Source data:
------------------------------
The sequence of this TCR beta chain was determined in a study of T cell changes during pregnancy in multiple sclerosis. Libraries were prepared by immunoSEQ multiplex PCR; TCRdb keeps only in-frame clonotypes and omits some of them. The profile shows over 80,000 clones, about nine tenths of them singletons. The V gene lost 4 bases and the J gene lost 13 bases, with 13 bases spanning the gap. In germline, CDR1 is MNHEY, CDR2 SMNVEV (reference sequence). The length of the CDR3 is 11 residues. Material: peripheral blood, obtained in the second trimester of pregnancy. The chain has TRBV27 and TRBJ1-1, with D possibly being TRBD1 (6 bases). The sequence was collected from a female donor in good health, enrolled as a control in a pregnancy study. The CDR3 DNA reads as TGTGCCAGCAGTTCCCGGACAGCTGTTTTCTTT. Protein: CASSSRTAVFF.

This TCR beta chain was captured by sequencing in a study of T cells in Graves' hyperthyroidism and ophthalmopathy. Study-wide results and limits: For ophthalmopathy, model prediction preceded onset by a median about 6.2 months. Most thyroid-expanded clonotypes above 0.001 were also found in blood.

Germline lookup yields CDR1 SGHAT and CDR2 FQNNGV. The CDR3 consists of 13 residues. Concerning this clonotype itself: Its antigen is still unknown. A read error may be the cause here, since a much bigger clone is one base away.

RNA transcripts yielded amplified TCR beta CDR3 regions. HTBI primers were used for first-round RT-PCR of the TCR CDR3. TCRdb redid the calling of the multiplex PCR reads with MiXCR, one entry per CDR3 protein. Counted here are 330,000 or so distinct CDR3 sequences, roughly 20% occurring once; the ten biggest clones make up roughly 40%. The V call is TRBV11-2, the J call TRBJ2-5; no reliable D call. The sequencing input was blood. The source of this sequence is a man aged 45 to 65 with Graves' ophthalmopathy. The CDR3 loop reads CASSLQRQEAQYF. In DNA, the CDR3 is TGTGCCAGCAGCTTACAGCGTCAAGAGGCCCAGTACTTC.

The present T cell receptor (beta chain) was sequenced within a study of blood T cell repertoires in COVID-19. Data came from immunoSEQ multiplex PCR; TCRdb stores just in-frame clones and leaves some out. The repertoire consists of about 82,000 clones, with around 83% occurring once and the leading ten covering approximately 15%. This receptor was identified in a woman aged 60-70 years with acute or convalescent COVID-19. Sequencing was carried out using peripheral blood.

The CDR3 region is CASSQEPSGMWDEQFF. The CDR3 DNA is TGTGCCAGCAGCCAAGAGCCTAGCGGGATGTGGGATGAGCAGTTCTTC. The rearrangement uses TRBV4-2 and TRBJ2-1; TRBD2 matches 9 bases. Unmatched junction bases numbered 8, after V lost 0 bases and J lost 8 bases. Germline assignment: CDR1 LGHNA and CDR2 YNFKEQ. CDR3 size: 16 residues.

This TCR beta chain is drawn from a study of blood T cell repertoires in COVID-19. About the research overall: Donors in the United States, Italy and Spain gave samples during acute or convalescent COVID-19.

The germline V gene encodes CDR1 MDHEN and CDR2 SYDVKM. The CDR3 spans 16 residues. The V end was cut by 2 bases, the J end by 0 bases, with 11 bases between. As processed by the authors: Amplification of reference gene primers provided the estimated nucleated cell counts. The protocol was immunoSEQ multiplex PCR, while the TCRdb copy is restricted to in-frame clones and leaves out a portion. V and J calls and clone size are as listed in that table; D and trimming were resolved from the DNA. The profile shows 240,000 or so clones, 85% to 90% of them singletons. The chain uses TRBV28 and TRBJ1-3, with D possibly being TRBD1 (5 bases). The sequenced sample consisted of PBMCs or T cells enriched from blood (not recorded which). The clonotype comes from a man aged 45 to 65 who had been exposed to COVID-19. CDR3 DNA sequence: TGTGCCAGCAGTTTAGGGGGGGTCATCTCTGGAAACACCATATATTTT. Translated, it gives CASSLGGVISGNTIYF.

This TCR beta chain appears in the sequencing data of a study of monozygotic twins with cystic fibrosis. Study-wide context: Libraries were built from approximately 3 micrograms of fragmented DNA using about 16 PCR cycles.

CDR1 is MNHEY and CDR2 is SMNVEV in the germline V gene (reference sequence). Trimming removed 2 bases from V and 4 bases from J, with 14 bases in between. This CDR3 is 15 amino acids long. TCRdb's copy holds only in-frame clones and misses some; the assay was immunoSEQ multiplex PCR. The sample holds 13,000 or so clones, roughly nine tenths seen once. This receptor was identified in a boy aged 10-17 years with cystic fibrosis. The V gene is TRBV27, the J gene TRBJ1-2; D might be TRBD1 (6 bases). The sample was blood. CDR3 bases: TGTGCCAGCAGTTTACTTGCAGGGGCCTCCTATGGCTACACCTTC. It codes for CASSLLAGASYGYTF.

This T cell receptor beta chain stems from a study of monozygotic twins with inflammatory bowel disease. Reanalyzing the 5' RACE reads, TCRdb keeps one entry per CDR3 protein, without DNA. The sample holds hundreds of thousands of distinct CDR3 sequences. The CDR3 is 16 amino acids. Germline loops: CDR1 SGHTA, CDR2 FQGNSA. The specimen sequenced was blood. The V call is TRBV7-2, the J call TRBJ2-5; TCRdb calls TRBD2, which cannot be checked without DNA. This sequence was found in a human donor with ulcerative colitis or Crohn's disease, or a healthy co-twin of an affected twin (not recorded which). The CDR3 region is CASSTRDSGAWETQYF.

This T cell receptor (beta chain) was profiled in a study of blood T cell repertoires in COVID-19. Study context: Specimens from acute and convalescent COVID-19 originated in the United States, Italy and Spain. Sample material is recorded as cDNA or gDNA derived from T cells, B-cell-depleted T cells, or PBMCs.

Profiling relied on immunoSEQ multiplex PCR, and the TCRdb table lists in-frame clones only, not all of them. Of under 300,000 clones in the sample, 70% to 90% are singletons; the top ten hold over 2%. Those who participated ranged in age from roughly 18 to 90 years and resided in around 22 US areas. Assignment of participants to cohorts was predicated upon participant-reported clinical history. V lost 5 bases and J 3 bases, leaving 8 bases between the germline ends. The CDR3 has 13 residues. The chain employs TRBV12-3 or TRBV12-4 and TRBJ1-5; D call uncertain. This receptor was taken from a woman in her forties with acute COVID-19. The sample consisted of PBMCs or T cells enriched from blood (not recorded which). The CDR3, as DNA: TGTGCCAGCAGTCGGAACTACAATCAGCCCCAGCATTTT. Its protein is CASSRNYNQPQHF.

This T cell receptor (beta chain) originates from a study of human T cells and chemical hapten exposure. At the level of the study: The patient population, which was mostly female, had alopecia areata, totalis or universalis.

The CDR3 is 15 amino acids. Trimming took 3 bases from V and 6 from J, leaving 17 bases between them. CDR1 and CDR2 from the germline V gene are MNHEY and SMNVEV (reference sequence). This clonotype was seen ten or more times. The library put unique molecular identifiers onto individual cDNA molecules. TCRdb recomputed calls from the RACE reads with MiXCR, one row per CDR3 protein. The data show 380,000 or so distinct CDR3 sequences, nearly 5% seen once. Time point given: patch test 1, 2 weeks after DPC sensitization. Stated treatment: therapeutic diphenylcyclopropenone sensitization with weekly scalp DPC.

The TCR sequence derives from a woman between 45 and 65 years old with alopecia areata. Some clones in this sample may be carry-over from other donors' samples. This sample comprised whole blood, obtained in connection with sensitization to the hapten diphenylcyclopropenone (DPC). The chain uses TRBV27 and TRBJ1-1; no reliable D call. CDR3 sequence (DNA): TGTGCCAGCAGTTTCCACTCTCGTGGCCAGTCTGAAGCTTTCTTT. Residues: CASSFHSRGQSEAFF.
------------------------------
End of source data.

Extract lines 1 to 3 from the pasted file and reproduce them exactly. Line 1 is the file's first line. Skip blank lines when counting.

The sequence of this TCR beta chain was determined in a study of T cell changes during pregnancy in multiple sclerosis. Libraries were prepared by immunoSEQ multiplex PCR; TCRdb keeps only in-frame clonotypes and omits some of them. The profile shows over 80,000 clones, about nine tenths of them singletons. The V gene lost 4 bases and the J gene lost 13 bases, with 13 bases spanning the gap. In germline, CDR1 is MNHEY, CDR2 SMNVEV (reference sequence). The length of the CDR3 is 11 residues. Material: peripheral blood, obtained in the second trimester of pregnancy. The chain has TRBV27 and TRBJ1-1, with D possibly being TRBD1 (6 bases). The sequence was collected from a female donor in good health, enrolled as a control in a pregnancy study. The CDR3 DNA reads as TGTGCCAGCAGTTCCCGGACAGCTGTTTTCTTT. Protein: CASSSRTAVFF.

This TCR beta chain was captured by sequencing in a study of T cells in Graves' hyperthyroidism and ophthalmopathy. Study-wide results and limits: For ophthalmopathy, model prediction preceded onset by a median about 6.2 months. Most thyroid-expanded clonotypes above 0.001 were also found in blood.

Germline lookup yields CDR1 SGHAT and CDR2 FQNNGV. The CDR3 consists of 13 residues. Concerning this clonotype itself: Its antigen is still unknown. A read error may be the cause here, since a much bigger clone is one base away.